Meddling with Medium Format

One of my resolutions for 2014 was actually begun at the end of last year.

For years and years, I’ve lusted after medium format cameras. There’s something so alluring and charming about the boxy, heavy form of a Hasselblad or a Mamiya, all kitted out with its lens, film back, and viewfinder. If I had stayed on my photography course (which I did a year of before coming to Greenwich), I’m sure that not only would I have been able to hone my skills on analogue medium formats, but eventually got my hands on the holy grail of cameras: digital medium format cameras.

But for the past year and a half since leaving the course, I’ve filled my room with cute old cameras from market tables all over London: a simple Kodak Brownie, little more than a box; a dust-ridden Contax that is in need of a clean before I ever use it; a Diana Mini and a Diana F+; and a Pentax that I use every so often with 35 mm film. Despite all my “toys”, though, I still cast longing glances at the imposing-looking Mamiya and Hasselblad systems in the windows of camera shops each and every time I passed. Well… I admit, I may have gone in and asked to see them from time to time, comparing them, feeding the obsession.

The Painted Hall, Greenwich

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2014

Wow, 2014. I feel like this year has really snuck up on me.

For one, I’ve been entirely too lax about posting in the last month of 2013. It wasn’t for lack of doing things – perhaps more for a lack of motivation. Once more the constant battle between balancing university life and an increasingly busy photography business tipped more in favour of university as the end of the semester drew near. When you have an essay due that’s worth 25% of your grade for a class (in two classes), everything else becomes a bit less important. Not that I’m complaining about being busy with business as well as university. I am very happy – but sometimes I worry about that fact that I have decided to pursue my business as much as a I have while still being in university. When the time is right, it’s right, though; I can’t just put a halt to things now or else I’ll have to start from scratch when I graduate, which is just not really acceptable in my mind. View Post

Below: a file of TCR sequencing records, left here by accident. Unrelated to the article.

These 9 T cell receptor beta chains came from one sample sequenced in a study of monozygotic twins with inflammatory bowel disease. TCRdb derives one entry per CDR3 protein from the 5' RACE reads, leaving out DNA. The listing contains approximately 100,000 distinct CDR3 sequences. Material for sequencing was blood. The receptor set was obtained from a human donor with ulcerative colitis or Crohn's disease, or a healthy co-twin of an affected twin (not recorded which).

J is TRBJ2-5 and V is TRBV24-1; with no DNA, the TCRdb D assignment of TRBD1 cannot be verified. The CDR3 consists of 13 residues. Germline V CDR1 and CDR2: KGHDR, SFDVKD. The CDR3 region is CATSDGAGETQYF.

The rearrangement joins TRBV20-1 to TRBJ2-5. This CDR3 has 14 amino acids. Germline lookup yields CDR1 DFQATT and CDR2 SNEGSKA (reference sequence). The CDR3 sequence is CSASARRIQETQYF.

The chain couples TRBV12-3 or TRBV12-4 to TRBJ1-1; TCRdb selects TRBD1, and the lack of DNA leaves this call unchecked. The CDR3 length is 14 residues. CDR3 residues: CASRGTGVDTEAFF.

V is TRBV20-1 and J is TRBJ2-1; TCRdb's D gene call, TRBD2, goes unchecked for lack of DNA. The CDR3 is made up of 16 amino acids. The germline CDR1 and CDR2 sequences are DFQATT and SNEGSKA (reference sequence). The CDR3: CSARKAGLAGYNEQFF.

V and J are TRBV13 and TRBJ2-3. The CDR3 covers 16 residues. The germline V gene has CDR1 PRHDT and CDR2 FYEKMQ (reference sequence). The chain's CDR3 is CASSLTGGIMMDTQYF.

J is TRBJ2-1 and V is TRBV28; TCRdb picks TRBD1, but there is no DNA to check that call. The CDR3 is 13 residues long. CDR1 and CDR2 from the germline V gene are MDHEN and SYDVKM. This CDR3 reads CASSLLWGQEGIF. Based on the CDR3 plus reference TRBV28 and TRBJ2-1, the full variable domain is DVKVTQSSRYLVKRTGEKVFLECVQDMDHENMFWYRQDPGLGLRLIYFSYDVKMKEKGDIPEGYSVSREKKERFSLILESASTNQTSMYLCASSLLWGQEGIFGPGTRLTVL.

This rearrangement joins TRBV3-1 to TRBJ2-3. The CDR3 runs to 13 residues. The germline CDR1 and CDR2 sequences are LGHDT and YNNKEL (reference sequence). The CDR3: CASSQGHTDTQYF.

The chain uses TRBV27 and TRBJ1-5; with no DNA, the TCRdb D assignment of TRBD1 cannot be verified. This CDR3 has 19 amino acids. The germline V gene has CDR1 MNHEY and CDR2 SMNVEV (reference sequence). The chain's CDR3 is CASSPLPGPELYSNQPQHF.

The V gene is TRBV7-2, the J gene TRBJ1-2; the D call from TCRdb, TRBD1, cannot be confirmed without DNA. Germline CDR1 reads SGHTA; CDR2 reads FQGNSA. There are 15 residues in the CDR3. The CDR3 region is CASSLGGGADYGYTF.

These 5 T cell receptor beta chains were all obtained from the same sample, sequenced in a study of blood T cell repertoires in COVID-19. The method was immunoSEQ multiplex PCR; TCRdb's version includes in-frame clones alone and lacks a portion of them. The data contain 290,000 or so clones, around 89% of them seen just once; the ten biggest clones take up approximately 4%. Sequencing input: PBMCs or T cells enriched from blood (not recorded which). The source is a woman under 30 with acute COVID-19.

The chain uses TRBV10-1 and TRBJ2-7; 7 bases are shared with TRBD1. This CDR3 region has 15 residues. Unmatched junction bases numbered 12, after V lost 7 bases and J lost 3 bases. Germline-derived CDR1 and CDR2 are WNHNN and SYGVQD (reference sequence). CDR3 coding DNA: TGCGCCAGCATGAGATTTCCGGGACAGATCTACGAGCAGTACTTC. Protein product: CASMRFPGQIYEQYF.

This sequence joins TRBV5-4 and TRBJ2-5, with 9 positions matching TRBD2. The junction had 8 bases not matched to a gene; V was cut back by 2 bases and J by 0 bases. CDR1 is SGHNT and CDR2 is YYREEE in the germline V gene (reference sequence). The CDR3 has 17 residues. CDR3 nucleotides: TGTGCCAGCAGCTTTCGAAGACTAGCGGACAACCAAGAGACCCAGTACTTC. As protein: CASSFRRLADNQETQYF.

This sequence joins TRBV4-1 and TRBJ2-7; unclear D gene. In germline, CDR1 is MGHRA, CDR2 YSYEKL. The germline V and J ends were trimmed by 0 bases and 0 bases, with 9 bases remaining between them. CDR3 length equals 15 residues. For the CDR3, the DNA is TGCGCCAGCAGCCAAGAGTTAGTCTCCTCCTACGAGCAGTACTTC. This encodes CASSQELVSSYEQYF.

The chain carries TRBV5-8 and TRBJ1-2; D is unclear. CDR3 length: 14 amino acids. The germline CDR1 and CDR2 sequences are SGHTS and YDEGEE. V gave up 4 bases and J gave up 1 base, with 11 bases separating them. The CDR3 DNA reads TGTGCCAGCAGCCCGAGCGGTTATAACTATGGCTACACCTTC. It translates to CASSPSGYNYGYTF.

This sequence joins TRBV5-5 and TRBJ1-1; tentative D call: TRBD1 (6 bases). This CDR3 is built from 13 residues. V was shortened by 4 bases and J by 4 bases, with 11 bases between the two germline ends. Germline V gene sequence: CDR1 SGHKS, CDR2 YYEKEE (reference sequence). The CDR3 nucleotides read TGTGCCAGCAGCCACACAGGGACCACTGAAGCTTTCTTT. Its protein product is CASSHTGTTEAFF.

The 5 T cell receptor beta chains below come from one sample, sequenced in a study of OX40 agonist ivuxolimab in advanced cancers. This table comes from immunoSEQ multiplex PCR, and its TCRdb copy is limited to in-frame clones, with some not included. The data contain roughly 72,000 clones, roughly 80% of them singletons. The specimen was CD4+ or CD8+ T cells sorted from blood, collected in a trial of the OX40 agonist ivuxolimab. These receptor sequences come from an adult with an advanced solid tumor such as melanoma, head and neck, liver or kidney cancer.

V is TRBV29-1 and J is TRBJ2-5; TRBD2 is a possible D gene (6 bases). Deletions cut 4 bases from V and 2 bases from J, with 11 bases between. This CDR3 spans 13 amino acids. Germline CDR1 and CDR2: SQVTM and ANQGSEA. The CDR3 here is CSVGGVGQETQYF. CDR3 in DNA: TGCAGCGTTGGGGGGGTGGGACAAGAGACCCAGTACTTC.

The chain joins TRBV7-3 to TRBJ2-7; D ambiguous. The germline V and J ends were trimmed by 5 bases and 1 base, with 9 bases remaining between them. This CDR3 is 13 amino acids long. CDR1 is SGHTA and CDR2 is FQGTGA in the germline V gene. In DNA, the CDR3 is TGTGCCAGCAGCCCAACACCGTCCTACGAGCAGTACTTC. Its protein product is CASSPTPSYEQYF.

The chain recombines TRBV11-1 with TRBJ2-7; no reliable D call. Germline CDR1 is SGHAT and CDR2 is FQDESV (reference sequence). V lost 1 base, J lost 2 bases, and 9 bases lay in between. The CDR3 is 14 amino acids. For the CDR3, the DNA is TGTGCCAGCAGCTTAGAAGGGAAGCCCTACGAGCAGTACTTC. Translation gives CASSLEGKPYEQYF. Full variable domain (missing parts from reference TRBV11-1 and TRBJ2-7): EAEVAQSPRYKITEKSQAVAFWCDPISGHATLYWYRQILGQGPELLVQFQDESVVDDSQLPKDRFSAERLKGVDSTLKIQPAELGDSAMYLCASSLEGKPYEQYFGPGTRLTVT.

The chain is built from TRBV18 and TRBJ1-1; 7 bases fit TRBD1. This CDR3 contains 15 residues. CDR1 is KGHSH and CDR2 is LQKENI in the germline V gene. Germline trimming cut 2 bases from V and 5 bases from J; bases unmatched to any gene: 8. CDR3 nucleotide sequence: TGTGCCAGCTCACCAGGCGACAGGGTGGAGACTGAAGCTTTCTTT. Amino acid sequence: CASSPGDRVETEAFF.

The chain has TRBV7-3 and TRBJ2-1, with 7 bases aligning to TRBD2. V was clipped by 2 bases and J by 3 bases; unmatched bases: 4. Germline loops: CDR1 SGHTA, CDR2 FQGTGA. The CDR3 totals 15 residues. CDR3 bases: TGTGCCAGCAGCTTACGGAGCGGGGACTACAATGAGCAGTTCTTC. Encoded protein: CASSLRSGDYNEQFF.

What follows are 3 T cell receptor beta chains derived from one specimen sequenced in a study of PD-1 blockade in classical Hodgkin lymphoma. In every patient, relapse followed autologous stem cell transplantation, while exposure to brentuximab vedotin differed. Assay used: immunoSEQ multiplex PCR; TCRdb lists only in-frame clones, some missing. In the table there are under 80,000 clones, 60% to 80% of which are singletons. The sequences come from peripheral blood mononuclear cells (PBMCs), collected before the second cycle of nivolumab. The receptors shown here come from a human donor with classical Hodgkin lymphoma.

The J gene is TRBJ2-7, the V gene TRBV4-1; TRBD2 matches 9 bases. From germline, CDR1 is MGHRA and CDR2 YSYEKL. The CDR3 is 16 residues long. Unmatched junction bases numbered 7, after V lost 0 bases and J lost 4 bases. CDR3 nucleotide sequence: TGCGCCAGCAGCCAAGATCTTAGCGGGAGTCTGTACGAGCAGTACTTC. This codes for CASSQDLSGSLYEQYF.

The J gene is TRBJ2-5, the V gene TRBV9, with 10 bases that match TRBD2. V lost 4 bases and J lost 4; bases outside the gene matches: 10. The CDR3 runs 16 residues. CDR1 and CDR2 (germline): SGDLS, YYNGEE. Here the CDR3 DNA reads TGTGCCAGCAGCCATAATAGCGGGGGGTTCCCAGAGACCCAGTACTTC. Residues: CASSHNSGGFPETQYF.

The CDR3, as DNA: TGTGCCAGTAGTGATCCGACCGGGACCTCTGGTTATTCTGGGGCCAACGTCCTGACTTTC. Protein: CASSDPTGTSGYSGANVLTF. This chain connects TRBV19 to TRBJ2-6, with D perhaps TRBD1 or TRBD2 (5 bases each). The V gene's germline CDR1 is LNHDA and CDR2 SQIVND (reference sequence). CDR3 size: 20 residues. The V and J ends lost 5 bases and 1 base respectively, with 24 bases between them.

The Mince Pie Project

The Mince Pie Project is returning for its third year with an exciting new line-up of chefs, a delicious array of one-off mince pies, and two wonderful new charities (Foodcycle and Kids Company) that will be benefiting from their efforts. Foodcycle seeks to use some of the 400,000 tonnes of edible food that is wasted in the UK each year. Using volunteers, spare kitchens, and surplus food that is donated, Foodcycle brings nutritious, fresh meals to people at risk of food poverty and social isolation. Since their inception in 2009, they’ve served over 80,000 meals to people in need. Kids Company provides practical, emotional, and educational support to 36,000 vulnerable kids in London. With their four centres, outreach work, and services in 46 schools, they seek to support kids who face challenges in their family homes and neighbourhoods.

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The Ape and Bird

If I told you that a new pub was being opened by a highly successful restauranteur, one of the last places you would think of it being is Cambridge Circus. Straddling the border between touristy Covent Garden/Leicester Square and the dining goldmine of Soho, it sits unused and unloved except by Pizza Hut and Leon de Bruxelles. For months and months the former site of the Marquis of Granby, the pub that once graced the circus, sat empty; I’m sure people wondered which brightly lit chain with tourist-friendly express menus might take over the site next.

Most people I follow on Twitter, who have a better pulse on the restaurant openings than I do, probably knew a while ago about the impending opening of Russell Norman’s new venture. His other restaurants, Polpo (“a Venetian bacaro in Soho“), Spuntino (“London’s best Brooklyn diner“), and Mishkin’s (“a kind of Jewish deli with cocktails“), all probably have a pile of press clippings a few feet high, showering them with praise. Despite this, I’ve never been to any of them yet. I know! Horrible. Please don’t close this tab in disgust. Luckily for me, Wilkes secured a spot for lunch on the first of their two soft launch days and invited me along.